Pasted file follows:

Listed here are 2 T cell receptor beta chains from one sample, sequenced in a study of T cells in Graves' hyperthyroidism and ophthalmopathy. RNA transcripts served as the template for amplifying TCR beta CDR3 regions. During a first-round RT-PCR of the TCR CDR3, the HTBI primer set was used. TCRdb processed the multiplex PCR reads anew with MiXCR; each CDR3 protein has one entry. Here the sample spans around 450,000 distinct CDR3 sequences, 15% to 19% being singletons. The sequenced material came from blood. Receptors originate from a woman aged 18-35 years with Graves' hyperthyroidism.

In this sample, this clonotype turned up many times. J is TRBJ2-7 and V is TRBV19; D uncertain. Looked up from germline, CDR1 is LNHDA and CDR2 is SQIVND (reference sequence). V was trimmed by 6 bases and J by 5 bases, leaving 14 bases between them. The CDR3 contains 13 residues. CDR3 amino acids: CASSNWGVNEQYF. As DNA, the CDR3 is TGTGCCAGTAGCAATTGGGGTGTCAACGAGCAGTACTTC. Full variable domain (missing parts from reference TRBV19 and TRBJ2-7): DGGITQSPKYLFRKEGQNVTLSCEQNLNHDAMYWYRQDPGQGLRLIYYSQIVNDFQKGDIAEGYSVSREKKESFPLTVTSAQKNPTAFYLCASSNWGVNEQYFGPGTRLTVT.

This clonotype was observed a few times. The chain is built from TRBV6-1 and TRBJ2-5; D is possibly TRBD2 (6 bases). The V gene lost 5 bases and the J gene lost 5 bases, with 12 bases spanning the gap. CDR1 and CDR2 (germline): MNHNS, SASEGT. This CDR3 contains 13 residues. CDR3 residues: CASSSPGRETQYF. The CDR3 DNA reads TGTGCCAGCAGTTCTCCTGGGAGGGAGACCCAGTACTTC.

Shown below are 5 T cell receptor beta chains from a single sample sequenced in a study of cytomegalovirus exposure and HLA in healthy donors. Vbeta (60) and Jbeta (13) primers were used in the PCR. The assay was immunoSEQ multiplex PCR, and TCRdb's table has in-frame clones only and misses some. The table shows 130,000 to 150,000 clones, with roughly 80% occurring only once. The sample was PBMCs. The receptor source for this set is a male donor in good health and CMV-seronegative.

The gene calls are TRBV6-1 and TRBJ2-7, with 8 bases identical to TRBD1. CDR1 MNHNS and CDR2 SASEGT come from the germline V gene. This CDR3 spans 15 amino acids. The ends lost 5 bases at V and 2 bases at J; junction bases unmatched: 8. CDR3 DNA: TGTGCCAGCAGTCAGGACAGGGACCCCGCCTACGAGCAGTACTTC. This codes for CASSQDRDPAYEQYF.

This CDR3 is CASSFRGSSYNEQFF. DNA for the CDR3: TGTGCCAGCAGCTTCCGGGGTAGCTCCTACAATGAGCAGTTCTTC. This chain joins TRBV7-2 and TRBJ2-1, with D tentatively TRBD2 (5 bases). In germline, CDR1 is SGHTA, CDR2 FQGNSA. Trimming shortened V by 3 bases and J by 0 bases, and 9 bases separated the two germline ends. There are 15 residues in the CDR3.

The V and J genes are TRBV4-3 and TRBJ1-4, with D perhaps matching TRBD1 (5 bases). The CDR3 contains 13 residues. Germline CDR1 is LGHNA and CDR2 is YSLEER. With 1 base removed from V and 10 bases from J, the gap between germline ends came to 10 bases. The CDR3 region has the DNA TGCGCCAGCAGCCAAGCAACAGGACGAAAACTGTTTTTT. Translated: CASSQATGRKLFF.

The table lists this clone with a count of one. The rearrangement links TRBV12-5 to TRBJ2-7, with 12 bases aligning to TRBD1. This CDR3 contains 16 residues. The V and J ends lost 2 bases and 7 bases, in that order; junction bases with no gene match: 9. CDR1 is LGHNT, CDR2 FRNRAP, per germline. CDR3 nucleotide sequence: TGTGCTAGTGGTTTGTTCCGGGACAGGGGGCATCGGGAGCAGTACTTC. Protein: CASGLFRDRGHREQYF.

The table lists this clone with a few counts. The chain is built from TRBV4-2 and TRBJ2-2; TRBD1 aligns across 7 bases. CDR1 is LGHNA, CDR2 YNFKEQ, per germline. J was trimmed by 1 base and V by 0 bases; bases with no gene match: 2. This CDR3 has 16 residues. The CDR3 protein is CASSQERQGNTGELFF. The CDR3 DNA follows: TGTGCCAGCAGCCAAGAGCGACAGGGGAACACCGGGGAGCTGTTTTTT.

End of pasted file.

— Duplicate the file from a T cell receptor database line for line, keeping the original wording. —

Listed here are 2 T cell receptor beta chains from one sample, sequenced in a study of T cells in Graves' hyperthyroidism and ophthalmopathy. RNA transcripts served as the template for amplifying TCR beta CDR3 regions. During a first-round RT-PCR of the TCR CDR3, the HTBI primer set was used. TCRdb processed the multiplex PCR reads anew with MiXCR; each CDR3 protein has one entry. Here the sample spans around 450,000 distinct CDR3 sequences, 15% to 19% being singletons. The sequenced material came from blood. Receptors originate from a woman aged 18-35 years with Graves' hyperthyroidism.

In this sample, this clonotype turned up many times. J is TRBJ2-7 and V is TRBV19; D uncertain. Looked up from germline, CDR1 is LNHDA and CDR2 is SQIVND (reference sequence). V was trimmed by 6 bases and J by 5 bases, leaving 14 bases between them. The CDR3 contains 13 residues. CDR3 amino acids: CASSNWGVNEQYF. As DNA, the CDR3 is TGTGCCAGTAGCAATTGGGGTGTCAACGAGCAGTACTTC. Full variable domain (missing parts from reference TRBV19 and TRBJ2-7): DGGITQSPKYLFRKEGQNVTLSCEQNLNHDAMYWYRQDPGQGLRLIYYSQIVNDFQKGDIAEGYSVSREKKESFPLTVTSAQKNPTAFYLCASSNWGVNEQYFGPGTRLTVT.

This clonotype was observed a few times. The chain is built from TRBV6-1 and TRBJ2-5; D is possibly TRBD2 (6 bases). The V gene lost 5 bases and the J gene lost 5 bases, with 12 bases spanning the gap. CDR1 and CDR2 (germline): MNHNS, SASEGT. This CDR3 contains 13 residues. CDR3 residues: CASSSPGRETQYF. The CDR3 DNA reads TGTGCCAGCAGTTCTCCTGGGAGGGAGACCCAGTACTTC.

Shown below are 5 T cell receptor beta chains from a single sample sequenced in a study of cytomegalovirus exposure and HLA in healthy donors. Vbeta (60) and Jbeta (13) primers were used in the PCR. The assay was immunoSEQ multiplex PCR, and TCRdb's table has in-frame clones only and misses some. The table shows 130,000 to 150,000 clones, with roughly 80% occurring only once. The sample was PBMCs. The receptor source for this set is a male donor in good health and CMV-seronegative.

The gene calls are TRBV6-1 and TRBJ2-7, with 8 bases identical to TRBD1. CDR1 MNHNS and CDR2 SASEGT come from the germline V gene. This CDR3 spans 15 amino acids. The ends lost 5 bases at V and 2 bases at J; junction bases unmatched: 8. CDR3 DNA: TGTGCCAGCAGTCAGGACAGGGACCCCGCCTACGAGCAGTACTTC. This codes for CASSQDRDPAYEQYF.

This CDR3 is CASSFRGSSYNEQFF. DNA for the CDR3: TGTGCCAGCAGCTTCCGGGGTAGCTCCTACAATGAGCAGTTCTTC. This chain joins TRBV7-2 and TRBJ2-1, with D tentatively TRBD2 (5 bases). In germline, CDR1 is SGHTA, CDR2 FQGNSA. Trimming shortened V by 3 bases and J by 0 bases, and 9 bases separated the two germline ends. There are 15 residues in the CDR3.

The V and J genes are TRBV4-3 and TRBJ1-4, with D perhaps matching TRBD1 (5 bases). The CDR3 contains 13 residues. Germline CDR1 is LGHNA and CDR2 is YSLEER. With 1 base removed from V and 10 bases from J, the gap between germline ends came to 10 bases. The CDR3 region has the DNA TGCGCCAGCAGCCAAGCAACAGGACGAAAACTGTTTTTT. Translated: CASSQATGRKLFF.

The table lists this clone with a count of one. The rearrangement links TRBV12-5 to TRBJ2-7, with 12 bases aligning to TRBD1. This CDR3 contains 16 residues. The V and J ends lost 2 bases and 7 bases, in that order; junction bases with no gene match: 9. CDR1 is LGHNT, CDR2 FRNRAP, per germline. CDR3 nucleotide sequence: TGTGCTAGTGGTTTGTTCCGGGACAGGGGGCATCGGGAGCAGTACTTC. Protein: CASGLFRDRGHREQYF.

The table lists this clone with a few counts. The chain is built from TRBV4-2 and TRBJ2-2; TRBD1 aligns across 7 bases. CDR1 is LGHNA, CDR2 YNFKEQ, per germline. J was trimmed by 1 base and V by 0 bases; bases with no gene match: 2. This CDR3 has 16 residues. The CDR3 protein is CASSQERQGNTGELFF. The CDR3 DNA follows: TGTGCCAGCAGCCAAGAGCGACAGGGGAACACCGGGGAGCTGTTTTTT.